SACRAMENTO — Light-rail trains are "not much more than an annoyance" to Carolyn Minsch, whose rented Sacramento tract house is 60 feet from the nation's newest trolley line.
But two blocks down the street, Janey Kinder, who also lives 60 feet from the tracks, terms life with Sacramento Regional Transit's light-rail line "awful beyond our worst expectations."
"We would sell but I don't think anyone would be crazy enough to buy our house," Kinder said.
The differing views of Minsch, who said she had expected the noise to be worse, and Kinder, who is among 27 residents who have sued the transit agency for noise damages, would be solace to partisans on opposing sides in the debate over whether--and where--to build a San Fernando Valley light-rail line.
In fact, the Sacramento line, which opened its first leg in March and its final segment Sept. 5, has increasingly figured in the debate that has raged at more than 20 public meetings on light rail in the Valley during the past year.
Cross-Valley Route in '88
On one side, members of the Los Angeles County Transportation Commission, who are scheduled to pick a cross-Valley route in late 1988, have urged light-rail critics and skeptics to test their fears by touring the state capital's line. Only through first-hand observation of the Sacramento trolley system would a true picture emerge of what light rail would be like in the Valley, commission members say.
Without such personal experience, said commission member Marcia Mednick, a Van Nuys Chamber of Commerce official, many critics will continue to believe that light rail is "a cross between a freight train and the Chicago elevated line."
When the Los Angeles-Long Beach light-rail line is opened in 1990, commission member Jacki Bacharach said, "People here in town can ride on it and stand next to it and see how quiet it is. Until then, I hope as many as possible will visit existing systems."
But several critics of one or more of the five proposed Valley routes say that tours of the state capital's line only confirmed their fears.
They say that the 18.3-mile system proves that ridership projections can't be trusted and that even trains of the latest design cause noise and ground vibrations that can harm residential neighborhoods and damage property values.
Further, critics argue that overhead lines powering light-rail trains in Sacramento and elsewhere would be a blight on neighborhoods.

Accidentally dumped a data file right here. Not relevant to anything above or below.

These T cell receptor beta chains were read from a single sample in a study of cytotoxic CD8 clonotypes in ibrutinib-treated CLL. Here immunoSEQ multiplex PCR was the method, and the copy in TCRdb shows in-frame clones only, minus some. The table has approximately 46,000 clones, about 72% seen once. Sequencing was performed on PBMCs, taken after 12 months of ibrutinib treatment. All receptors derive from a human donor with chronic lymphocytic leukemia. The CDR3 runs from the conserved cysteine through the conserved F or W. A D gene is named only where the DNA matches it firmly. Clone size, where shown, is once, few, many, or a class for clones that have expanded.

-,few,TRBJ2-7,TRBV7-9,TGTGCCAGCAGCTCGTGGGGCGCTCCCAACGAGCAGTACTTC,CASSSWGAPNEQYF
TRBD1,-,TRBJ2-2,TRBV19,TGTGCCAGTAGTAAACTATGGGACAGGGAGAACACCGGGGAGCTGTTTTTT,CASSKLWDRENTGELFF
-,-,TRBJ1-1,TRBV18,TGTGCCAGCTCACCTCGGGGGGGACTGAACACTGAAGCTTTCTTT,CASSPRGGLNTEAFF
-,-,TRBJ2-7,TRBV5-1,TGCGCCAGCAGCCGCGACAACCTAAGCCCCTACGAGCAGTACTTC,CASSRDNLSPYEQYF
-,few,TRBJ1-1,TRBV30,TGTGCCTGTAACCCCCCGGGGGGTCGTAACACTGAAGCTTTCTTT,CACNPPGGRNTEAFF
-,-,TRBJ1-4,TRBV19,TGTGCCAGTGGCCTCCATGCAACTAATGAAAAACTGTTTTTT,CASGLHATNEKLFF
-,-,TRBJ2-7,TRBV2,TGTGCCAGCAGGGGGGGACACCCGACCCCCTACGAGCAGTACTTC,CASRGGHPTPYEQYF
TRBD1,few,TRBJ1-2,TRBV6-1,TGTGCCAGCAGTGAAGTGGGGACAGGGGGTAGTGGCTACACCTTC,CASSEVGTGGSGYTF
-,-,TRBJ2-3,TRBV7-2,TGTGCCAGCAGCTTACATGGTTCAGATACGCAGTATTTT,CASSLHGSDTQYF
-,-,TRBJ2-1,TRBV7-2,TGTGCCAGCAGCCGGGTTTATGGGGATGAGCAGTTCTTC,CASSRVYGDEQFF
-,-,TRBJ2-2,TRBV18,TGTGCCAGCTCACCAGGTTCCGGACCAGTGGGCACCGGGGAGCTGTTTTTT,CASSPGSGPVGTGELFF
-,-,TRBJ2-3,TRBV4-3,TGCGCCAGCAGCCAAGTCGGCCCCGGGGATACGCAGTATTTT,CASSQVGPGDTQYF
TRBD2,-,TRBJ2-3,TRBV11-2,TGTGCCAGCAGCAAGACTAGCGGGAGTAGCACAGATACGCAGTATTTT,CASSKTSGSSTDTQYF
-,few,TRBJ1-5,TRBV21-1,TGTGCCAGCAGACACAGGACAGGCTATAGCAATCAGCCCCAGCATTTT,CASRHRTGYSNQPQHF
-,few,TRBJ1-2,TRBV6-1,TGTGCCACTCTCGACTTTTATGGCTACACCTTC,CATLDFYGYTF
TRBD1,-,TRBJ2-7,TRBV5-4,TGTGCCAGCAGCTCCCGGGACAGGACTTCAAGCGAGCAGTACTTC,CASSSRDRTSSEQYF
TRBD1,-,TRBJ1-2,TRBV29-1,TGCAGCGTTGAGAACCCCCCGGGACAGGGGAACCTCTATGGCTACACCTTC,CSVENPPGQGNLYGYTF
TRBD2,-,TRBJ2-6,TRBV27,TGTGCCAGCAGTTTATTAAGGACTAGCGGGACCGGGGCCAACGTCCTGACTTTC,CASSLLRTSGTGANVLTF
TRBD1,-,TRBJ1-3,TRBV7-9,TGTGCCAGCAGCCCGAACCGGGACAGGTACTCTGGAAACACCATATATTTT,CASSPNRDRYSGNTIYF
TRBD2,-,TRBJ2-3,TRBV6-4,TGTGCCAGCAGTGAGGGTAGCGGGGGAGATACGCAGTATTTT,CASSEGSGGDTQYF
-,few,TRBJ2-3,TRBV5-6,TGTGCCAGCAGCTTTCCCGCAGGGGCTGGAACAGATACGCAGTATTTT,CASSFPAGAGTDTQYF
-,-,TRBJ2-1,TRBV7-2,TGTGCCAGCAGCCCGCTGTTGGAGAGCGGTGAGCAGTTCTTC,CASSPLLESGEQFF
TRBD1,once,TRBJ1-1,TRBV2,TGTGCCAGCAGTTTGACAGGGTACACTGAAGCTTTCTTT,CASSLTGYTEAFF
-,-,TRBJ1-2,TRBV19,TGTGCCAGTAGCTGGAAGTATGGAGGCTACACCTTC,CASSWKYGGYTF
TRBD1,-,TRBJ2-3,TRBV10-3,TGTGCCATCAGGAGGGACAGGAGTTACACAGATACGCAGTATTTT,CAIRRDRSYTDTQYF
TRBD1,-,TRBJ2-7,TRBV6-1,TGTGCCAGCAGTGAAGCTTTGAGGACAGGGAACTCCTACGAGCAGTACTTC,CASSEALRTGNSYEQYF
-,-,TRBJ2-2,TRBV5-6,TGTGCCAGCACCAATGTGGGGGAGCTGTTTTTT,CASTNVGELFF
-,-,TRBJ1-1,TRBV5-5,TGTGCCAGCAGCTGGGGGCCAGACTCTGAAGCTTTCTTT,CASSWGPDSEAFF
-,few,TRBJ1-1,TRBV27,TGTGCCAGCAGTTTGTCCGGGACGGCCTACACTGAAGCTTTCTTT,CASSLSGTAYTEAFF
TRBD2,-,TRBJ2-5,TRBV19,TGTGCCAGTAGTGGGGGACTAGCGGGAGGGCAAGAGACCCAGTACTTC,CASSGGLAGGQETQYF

A recent tour of the state capital's system, along with interviews with Sacramento Regional Transit officials and about 20 residents living varying distances from the tracks, uncovered some evidence to support both sides in the debate.
The Sacramento system, serving a metropolitan area of 800,000, consists of two legs, each designed to bring state workers and others from suburban homes to workplaces in office buildings surrounding the state Capitol downtown.
Both legs travel largely through commercial and industrial areas.
But there is a part of the recently opened Folsom Boulevard leg that glides past a 10-block stretch of Trujillo Way, traveling alongside the backyards of 61 houses. It is this neighborhood that sets forth examples for Valley observers seeking insight into the drawbacks of living with light rail.
The houses, which form the northern border of a 12-year-old tract, are four- and five-bedroom dwellings similar to those in many areas of the Valley.
And their track-side position is comparable to that of houses along the proposed Victory Boulevard route and another route that follows Victory and Chandler boulevards.
Those two proposed Valley routes, both of which would connect North Hollywood with Warner Center, have generated most of the controversy in the Valley light-rail debate, especially since the commission staff endorsed the Chandler-Victory route a year ago.
A County Transportation Commission report released last week said there are 352 single-family houses within 100 feet of the tracks proposed for the Chandler-Victory route and 294 for the Victory route.
Another proposed Valley route, along the Los Angeles River, would come within 100 feet of 342 houses while 85 houses would be that close to a Ventura Freeway light rail line.
And the proposed Southern Pacific main-line route, which crosses the Valley diagonally from North Hollywood to Chatsworth and has been endorsed by several civic groups and elected officials, would pass within 100 feet of 93 houses.
If the experiences of Sacramento's Trujillo Way residents are an indication, different residents living in identical situations can't be expected to have the same reactions to light-rail noise.
On the other hand, all Trujillo Way residents agreed that the trains were quieter than expected and that the train's warning horn and crossing bell are much louder than expected.
Inside their homes, with windows closed, conversation is not interrupted by the trains, residents said.